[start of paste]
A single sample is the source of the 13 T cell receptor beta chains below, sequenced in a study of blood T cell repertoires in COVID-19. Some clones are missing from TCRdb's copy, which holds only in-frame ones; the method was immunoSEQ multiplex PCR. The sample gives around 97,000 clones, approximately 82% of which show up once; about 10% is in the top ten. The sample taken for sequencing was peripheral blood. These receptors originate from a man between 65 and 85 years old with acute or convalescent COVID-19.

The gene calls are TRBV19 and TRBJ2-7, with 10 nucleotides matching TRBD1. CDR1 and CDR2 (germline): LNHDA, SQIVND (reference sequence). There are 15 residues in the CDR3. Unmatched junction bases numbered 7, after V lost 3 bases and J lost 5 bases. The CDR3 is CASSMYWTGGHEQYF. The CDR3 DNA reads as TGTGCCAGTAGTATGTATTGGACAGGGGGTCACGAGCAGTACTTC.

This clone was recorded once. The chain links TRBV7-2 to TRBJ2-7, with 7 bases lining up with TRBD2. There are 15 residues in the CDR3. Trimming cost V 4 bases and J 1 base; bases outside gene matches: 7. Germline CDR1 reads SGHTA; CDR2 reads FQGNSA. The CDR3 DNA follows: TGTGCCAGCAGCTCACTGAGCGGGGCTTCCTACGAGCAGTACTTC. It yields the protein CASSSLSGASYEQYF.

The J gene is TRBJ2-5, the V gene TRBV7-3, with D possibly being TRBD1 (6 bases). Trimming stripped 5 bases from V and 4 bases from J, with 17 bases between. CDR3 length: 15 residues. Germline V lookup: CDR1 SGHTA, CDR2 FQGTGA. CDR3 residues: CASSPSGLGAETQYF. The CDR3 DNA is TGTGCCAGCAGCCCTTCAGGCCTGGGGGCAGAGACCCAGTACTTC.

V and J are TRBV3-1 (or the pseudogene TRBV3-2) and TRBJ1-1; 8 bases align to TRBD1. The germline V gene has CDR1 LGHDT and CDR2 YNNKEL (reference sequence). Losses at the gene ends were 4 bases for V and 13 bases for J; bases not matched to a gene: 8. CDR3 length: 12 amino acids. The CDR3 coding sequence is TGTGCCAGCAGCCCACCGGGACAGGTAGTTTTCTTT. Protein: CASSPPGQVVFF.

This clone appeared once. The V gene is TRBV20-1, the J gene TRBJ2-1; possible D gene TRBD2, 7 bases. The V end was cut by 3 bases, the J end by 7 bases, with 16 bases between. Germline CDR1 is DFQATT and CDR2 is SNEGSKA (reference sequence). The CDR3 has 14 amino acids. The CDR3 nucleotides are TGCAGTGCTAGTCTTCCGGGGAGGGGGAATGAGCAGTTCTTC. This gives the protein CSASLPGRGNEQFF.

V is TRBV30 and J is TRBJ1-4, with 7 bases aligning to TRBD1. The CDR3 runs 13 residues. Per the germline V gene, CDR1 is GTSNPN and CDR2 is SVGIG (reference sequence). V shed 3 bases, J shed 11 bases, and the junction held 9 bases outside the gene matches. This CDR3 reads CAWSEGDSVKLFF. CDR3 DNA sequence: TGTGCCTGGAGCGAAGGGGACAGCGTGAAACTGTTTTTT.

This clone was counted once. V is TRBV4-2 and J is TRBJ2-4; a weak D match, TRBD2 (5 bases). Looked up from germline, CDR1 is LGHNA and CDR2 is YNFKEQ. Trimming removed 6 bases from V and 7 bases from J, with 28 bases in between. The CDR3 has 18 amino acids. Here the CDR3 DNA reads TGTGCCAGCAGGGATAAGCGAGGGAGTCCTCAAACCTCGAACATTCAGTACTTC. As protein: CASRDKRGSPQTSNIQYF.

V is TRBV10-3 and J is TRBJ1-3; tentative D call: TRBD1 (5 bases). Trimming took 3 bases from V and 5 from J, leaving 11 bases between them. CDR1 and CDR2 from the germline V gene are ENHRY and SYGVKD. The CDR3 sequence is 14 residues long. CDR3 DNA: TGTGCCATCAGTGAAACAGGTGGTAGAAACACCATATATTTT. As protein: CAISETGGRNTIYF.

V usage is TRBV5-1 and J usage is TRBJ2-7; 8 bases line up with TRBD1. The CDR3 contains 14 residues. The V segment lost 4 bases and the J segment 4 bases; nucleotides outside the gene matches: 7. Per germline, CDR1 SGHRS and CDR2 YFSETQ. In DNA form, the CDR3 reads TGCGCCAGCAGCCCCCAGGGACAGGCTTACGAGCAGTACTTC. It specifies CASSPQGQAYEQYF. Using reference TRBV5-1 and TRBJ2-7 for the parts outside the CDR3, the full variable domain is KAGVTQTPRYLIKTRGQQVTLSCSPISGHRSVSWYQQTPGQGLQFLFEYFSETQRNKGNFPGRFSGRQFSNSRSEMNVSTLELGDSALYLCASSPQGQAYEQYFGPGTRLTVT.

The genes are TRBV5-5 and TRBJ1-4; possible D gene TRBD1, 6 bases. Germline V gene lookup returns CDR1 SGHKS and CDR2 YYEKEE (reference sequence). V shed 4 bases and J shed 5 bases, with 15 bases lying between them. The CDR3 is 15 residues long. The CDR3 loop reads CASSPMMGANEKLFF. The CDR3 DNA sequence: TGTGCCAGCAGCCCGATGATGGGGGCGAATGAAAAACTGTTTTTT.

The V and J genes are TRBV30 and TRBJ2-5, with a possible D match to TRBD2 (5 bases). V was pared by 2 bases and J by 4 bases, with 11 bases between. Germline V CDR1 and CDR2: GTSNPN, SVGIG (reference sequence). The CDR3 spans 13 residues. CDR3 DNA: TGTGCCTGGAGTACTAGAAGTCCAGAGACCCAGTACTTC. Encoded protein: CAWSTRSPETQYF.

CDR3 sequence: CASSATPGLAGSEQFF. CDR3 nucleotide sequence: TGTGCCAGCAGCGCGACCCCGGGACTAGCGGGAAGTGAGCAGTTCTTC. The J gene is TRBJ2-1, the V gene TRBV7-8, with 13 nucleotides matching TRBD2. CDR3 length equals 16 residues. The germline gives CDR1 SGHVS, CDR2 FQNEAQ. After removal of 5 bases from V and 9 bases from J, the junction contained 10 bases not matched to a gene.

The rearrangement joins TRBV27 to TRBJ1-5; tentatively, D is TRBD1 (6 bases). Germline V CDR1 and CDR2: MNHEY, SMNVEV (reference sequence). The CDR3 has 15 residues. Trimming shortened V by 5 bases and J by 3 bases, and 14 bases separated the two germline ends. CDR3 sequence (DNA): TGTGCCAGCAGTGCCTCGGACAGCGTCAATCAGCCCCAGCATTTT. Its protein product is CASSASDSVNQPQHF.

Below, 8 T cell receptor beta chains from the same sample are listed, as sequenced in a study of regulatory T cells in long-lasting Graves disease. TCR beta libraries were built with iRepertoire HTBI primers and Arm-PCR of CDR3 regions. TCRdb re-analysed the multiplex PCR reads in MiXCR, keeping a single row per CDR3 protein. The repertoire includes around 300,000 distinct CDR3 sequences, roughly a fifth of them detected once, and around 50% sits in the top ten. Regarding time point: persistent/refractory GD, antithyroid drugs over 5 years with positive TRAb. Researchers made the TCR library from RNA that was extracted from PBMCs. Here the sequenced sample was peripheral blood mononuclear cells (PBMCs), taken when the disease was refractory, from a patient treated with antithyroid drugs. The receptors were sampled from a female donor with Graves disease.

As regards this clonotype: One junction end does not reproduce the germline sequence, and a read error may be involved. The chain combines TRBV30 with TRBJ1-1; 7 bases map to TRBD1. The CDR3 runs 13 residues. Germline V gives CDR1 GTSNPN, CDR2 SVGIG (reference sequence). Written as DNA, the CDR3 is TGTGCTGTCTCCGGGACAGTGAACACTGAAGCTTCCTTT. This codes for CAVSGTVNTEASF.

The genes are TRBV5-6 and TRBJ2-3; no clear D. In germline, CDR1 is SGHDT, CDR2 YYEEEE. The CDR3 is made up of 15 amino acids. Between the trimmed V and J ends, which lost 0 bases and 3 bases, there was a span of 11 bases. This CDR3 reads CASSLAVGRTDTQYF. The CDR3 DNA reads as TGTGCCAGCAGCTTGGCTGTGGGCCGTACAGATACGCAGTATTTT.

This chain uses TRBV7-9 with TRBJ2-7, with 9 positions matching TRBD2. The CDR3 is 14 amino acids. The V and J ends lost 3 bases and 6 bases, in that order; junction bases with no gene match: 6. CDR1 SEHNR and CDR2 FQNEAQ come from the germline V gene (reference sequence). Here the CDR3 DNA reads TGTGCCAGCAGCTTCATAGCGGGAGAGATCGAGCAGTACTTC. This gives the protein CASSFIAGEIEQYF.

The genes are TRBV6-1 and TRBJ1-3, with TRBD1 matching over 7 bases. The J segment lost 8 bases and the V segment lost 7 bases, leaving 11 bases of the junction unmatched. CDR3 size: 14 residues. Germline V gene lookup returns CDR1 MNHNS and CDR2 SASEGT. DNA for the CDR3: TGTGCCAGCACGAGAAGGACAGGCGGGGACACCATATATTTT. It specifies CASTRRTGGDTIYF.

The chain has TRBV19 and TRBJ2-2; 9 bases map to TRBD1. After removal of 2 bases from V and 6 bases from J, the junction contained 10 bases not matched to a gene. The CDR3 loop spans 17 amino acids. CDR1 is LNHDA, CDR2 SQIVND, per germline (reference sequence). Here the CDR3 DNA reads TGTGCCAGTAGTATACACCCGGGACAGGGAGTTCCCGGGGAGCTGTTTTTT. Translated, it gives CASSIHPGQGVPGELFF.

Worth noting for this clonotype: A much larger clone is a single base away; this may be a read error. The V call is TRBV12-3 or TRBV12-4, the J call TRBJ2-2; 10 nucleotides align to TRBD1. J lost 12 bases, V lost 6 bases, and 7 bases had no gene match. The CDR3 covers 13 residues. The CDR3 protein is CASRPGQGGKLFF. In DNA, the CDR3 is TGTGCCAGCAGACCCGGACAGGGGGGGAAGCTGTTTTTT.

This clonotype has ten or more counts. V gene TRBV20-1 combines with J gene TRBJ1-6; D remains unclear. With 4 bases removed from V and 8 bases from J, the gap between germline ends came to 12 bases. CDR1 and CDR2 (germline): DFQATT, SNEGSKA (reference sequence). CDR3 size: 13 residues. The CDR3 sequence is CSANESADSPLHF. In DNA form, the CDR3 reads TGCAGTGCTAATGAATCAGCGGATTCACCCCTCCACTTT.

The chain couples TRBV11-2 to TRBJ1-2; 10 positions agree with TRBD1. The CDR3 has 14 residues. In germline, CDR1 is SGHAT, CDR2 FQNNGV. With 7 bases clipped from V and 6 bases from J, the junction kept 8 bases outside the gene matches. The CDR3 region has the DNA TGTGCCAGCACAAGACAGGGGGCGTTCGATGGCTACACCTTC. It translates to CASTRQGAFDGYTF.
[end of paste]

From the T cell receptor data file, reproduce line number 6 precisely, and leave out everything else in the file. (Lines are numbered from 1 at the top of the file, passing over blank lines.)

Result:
This clone appeared once. The V gene is TRBV20-1, the J gene TRBJ2-1; possible D gene TRBD2, 7 bases. The V end was cut by 3 bases, the J end by 7 bases, with 16 bases between. Germline CDR1 is DFQATT and CDR2 is SNEGSKA (reference sequence). The CDR3 has 14 amino acids. The CDR3 nucleotides are TGCAGTGCTAGTCTTCCGGGGAGGGGGAATGAGCAGTTCTTC. This gives the protein CSASLPGRGNEQFF.